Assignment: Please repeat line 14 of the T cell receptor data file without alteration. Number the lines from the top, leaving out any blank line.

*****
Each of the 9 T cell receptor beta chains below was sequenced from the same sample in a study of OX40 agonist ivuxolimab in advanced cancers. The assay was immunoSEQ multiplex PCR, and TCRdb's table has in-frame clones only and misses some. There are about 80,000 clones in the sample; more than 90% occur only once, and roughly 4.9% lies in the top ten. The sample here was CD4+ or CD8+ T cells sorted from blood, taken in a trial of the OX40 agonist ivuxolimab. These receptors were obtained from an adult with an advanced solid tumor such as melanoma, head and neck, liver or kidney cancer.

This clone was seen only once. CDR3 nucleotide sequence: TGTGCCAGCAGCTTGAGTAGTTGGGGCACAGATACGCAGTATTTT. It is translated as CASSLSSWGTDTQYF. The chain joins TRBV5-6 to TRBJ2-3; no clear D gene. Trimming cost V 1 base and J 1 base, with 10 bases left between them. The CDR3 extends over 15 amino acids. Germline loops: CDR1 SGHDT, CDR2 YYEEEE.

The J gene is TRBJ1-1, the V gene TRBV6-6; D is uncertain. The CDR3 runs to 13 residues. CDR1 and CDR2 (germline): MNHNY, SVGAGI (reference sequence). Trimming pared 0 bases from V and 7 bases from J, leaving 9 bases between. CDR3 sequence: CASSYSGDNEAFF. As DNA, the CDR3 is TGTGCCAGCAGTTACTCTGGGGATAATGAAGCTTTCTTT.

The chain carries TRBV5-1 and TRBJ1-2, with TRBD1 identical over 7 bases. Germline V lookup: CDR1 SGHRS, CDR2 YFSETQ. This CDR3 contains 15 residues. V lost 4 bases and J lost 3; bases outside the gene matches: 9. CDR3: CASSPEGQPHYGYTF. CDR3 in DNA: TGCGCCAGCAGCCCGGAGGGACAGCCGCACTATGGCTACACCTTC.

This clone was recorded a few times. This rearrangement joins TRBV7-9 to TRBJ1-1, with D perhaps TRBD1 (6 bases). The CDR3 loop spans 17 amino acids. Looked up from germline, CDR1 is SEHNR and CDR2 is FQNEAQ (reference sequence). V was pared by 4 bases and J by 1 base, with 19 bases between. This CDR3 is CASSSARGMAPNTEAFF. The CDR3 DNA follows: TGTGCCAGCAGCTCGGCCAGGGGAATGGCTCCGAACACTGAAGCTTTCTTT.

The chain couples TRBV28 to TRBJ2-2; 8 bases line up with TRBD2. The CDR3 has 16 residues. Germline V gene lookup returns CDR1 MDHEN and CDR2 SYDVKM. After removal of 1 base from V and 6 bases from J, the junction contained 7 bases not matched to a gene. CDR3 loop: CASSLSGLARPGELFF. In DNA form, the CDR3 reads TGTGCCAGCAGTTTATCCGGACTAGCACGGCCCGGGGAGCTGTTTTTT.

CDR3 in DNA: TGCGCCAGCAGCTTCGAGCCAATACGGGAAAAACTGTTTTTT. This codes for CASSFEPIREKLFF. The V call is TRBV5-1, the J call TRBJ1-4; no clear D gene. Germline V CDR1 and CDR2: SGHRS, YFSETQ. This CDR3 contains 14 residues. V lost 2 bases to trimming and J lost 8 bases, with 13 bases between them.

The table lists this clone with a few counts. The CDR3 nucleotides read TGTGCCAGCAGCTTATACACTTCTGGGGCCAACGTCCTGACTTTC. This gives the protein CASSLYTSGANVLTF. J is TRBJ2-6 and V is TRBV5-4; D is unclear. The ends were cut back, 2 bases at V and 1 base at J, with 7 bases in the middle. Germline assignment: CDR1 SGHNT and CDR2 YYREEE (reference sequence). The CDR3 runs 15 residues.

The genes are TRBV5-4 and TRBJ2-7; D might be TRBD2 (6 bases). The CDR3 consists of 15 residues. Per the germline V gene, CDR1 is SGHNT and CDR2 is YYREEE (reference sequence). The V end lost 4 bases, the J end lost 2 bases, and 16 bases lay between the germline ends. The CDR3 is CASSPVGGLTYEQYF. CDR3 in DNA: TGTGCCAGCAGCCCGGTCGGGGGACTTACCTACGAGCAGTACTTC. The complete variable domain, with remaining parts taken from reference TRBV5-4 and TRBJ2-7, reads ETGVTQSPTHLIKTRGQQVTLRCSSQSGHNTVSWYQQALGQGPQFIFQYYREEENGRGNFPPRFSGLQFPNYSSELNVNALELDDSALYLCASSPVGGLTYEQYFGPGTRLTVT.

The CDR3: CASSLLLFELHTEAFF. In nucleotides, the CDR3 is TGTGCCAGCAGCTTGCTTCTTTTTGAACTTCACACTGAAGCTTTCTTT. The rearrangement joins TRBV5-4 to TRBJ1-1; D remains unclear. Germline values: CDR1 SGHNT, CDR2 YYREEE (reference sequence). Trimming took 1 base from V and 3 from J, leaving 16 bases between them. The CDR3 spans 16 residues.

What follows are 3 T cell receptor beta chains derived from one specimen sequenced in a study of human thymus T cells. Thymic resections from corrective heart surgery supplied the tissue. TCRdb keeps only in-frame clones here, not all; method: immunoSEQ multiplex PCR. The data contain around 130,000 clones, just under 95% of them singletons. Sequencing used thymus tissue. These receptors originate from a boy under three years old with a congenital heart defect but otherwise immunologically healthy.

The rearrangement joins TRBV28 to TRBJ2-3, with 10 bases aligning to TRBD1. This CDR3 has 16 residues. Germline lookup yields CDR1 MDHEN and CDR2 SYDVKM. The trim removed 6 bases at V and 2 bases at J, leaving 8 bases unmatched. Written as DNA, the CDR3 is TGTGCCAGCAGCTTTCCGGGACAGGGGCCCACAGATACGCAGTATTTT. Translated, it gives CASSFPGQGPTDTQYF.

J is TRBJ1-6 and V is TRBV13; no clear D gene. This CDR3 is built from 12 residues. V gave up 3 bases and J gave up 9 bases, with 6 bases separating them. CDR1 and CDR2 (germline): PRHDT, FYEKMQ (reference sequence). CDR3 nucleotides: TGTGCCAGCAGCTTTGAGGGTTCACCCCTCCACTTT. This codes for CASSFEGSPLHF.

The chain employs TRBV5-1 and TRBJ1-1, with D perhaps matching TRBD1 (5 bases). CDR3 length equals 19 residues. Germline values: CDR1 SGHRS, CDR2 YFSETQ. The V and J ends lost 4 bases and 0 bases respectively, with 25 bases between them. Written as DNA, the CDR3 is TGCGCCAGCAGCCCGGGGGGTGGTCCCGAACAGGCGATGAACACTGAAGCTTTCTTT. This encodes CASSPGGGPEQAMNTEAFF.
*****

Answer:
The chain employs TRBV5-1 and TRBJ1-1, with D perhaps matching TRBD1 (5 bases). CDR3 length equals 19 residues. Germline values: CDR1 SGHRS, CDR2 YFSETQ. The V and J ends lost 4 bases and 0 bases respectively, with 25 bases between them. Written as DNA, the CDR3 is TGCGCCAGCAGCCCGGGGGGTGGTCCCGAACAGGCGATGAACACTGAAGCTTTCTTT. This encodes CASSPGGGPEQAMNTEAFF.